By Steven Goff
Saturday, November 21, 2009
SEATTLE -- At this time last fall, Omar Gonzalez and A.J. DeLaGarza were primed for the NCAA soccer tournament, for matches against the likes of George Mason, Cal and Creighton in what would culminate in Maryland's second national title in four years.
A few thousands fans gathered at multi-sport Ludwig Field for the early-round games, and with no TV coverage until the semifinals, out-of-town friends and family monitored computer screens for periodic updates. College soccer was a largely discreet enterprise for the physically contrasting duo stationed in the heart of the Terrapins' back line: Gonzalez, a 6-foot-5, 210-pound Texan, alongside the 5-9, 145-pound DeLaGarza, the pride of Lackey High in southern Maryland.
Flash forward to this weekend in Seattle, site of the MLS Cup on Sunday evening between Los Angeles and Real Salt Lake: Gonzalez and DeLaGarza are still wearing identical colors, except the Galaxy's blue and yellow substitutes for Maryland's red and black.
Transportation is via private jet and police escort. The Qwest Field audience should surpass 40,000. Teammates aren't cramming for exams; they are shining the MLS most valuable player trophy (Landon Donovan), compiling international endorsements (David Beckham) and reminiscing about World Cups past (several players as well as the head coach and his assistant).
"To go from playing for a national championship to playing for the [MLS] championship in our rookie year, it's been pretty amazing," said Gonzalez, DeLaGarza's roommate in College Park and housemate near the Galaxy's Home Depot Center. "You dream about playing for a championship, and now we're doing it again."
Gonzalez, who left school with a year of eligibility remaining and was the third overall pick in last winter's draft, was named MLS's top rookie last week after helping the Galaxy reduce by half the number of goals conceded compared to the previous season. He started every match in the regular season and playoffs, sitting out just 28 of 3,000 minutes.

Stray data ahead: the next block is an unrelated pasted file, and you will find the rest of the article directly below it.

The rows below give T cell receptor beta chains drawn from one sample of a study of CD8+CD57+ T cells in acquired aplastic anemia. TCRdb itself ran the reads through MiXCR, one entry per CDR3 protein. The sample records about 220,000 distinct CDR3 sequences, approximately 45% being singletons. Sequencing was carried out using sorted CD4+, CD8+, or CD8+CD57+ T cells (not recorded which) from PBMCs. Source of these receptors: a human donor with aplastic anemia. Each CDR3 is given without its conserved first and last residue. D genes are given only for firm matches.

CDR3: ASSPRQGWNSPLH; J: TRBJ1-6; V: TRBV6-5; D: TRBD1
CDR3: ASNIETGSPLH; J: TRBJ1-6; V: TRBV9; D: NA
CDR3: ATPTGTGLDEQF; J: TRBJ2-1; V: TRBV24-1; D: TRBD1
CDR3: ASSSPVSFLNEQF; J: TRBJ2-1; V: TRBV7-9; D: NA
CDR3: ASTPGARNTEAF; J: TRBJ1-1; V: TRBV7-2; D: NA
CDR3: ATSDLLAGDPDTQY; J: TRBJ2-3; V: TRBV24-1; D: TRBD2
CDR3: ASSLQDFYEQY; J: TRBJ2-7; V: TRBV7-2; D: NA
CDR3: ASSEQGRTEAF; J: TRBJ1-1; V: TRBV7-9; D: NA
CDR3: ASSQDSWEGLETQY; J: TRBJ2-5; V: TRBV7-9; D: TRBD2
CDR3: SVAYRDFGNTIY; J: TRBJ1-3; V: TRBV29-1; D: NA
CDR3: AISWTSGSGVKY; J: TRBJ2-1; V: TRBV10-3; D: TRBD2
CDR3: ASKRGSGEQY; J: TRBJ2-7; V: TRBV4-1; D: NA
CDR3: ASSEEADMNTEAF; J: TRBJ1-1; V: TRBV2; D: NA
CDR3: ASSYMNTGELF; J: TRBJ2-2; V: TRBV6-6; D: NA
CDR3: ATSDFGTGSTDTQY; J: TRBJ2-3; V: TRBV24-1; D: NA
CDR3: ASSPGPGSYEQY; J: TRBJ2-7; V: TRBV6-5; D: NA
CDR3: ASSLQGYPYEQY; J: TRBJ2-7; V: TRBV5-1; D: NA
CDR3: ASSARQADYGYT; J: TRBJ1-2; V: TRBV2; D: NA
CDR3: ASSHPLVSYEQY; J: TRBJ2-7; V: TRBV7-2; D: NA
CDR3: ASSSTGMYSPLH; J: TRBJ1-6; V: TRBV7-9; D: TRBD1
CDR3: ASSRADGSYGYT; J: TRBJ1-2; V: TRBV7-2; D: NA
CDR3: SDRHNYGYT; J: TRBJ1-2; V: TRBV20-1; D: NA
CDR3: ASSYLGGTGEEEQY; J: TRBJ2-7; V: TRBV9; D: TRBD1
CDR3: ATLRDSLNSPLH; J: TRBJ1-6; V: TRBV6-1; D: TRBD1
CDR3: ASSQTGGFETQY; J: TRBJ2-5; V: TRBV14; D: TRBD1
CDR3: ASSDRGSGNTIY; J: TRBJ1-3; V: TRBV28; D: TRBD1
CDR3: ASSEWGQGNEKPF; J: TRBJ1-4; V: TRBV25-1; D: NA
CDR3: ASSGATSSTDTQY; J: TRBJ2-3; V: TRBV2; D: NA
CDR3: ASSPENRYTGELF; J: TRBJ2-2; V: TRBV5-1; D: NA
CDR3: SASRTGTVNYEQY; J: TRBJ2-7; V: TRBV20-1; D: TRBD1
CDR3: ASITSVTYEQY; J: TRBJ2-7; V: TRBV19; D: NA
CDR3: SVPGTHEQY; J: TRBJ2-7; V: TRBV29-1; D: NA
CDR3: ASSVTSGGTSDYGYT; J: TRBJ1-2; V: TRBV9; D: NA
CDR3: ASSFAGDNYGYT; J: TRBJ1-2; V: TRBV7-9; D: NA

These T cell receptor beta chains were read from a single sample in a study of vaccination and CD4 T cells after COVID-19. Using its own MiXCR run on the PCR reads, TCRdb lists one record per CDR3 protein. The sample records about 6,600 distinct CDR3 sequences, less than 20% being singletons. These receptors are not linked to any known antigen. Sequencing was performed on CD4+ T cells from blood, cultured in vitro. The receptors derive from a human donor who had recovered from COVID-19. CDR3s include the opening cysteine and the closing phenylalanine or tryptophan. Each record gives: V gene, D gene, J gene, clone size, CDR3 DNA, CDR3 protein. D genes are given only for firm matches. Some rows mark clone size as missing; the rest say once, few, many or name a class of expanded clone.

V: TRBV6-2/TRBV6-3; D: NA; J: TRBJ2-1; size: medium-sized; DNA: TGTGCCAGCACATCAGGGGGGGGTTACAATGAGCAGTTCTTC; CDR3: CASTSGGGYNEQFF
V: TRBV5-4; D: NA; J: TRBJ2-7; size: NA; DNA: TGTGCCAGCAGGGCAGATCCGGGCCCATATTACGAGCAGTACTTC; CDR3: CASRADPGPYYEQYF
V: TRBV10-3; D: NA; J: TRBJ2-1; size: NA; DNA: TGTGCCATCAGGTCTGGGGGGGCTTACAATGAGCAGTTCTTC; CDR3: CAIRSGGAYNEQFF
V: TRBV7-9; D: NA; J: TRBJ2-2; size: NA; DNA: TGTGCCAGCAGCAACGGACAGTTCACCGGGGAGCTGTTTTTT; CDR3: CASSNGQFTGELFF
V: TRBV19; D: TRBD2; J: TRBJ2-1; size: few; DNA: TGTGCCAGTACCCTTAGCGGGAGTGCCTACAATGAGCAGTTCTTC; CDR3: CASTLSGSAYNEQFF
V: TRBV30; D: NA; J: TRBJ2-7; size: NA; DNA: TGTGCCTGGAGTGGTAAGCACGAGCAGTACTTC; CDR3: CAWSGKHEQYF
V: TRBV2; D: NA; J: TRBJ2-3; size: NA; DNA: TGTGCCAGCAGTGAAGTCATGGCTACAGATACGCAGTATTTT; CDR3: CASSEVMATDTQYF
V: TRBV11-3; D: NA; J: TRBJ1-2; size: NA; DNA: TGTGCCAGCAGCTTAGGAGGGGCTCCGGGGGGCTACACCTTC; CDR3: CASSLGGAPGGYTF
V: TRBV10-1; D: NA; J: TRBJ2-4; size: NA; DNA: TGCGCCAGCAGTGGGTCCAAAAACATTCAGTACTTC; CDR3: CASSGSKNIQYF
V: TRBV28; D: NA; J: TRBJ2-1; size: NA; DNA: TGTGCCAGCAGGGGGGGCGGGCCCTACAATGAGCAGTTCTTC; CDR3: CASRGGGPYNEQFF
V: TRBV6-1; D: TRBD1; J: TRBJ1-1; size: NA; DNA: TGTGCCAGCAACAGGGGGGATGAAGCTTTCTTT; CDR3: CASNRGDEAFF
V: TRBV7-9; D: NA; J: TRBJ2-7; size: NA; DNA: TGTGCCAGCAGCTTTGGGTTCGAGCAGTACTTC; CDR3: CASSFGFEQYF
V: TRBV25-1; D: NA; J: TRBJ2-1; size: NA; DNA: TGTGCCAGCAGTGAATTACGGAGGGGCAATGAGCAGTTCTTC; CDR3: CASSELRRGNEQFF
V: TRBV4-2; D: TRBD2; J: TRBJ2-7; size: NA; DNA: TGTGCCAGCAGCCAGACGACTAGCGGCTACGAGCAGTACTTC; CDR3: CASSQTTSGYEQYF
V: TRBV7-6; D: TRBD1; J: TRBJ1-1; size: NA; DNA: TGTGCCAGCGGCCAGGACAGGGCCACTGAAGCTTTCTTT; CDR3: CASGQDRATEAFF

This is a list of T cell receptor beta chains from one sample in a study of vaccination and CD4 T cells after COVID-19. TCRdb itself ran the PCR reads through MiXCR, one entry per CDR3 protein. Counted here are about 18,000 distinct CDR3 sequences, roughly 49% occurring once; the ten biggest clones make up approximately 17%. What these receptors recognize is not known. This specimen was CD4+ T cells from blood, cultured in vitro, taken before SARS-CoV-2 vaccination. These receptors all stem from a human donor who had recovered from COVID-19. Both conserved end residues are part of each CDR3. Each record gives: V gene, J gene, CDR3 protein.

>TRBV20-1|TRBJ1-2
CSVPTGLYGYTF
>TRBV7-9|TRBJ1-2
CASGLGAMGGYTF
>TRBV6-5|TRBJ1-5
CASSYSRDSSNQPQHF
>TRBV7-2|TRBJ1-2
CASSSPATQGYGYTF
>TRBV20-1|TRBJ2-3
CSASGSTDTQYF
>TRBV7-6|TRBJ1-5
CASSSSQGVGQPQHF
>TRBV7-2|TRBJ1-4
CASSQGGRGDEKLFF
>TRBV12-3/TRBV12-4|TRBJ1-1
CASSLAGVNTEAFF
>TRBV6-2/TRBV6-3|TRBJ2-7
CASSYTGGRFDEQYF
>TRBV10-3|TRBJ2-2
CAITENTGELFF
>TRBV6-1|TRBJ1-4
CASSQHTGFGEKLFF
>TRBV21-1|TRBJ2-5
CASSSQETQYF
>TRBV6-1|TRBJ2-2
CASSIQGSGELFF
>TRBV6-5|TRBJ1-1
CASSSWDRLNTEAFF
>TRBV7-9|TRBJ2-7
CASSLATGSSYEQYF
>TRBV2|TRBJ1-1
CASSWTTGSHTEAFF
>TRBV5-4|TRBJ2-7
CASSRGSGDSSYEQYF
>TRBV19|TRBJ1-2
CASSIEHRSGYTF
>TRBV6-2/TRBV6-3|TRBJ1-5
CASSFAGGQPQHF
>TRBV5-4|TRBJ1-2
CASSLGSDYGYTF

"From the beginning, we decided we were going to stick with Omar, in good times and bad," Galaxy Coach Bruce Arena said. "He has had a steady climb. Omar and A.J. have been fabulous, and you can see they come from a quality program [at Maryland]. They have a lot of respect for their coaches and teammates, and when you combine that with the ability they brought, there was a chance they were going to be pretty good."
DeLaGarza, a second-round selection (19th overall) who played four years at Maryland, made 21 starts in 22 regular season appearances, and with Todd Dunivant unavailable for the Western Conference final against the Houston Dynamo last weekend because of illness, played 120 minutes in the 2-0 overtime victory. Too slight to play a rough-and-tumble central role at the pro level, DeLaGarza has manned both outside positions on the back line.
Gonzalez will start again Sunday while DeLaGarza likely will be a reserve.
When they are on the field together, "I really don't need to say anything to him," Gonzalez said. "I always know he's in the right place."
With DeLaGarza shifted to the flanks, Gonzalez, 21, has played in the middle with Gregg Berhalter, 36, who has mentored his rookie partner.
"Omar has really progressed, not just on the field but his attitude off the field and dedication to the game," said Berhalter, in his first season with the Galaxy after a prosperous career in Europe and with the U.S. national team. "He's been key to helping this defense [with] his physical presence -- he's immense -- and for a young guy, he listens well but also learns very quickly."
Gonzalez's size is suited for the pro game; the concern was whether he was quick enough -- physically and mentally -- to play at a higher level. He was exposed at times this season and will surely be tested Sunday by Robbie Findley, Real's sleek striker.
"He looks like he lumbers around, but he is a better athlete than most people think and he has improved his turning speed," Maryland Coach Sasho Cirovski said. "He is also contributing over 90 minutes. He's more engaged."
Arena, the longtime coach at Virginia before leaving for MLS in 1996, was the one who informed Gonzalez that he had been named rookie of the year. "But first," Gonzalez said, laughing, "he had to give me a hard time about Virginia beating Maryland" in the ACC quarterfinals a day earlier.
Gonzalez and DeLaGarza are very much in the thoughts of their former coach and teammates, who, far from the spectacle of MLS Cup, will go about their business the same day at Penn State in the second round of the NCAA tournament.
"To see where they are now, it's a nice tribute to our program," Cirovski said. "Terrapin Nation is rooting for them."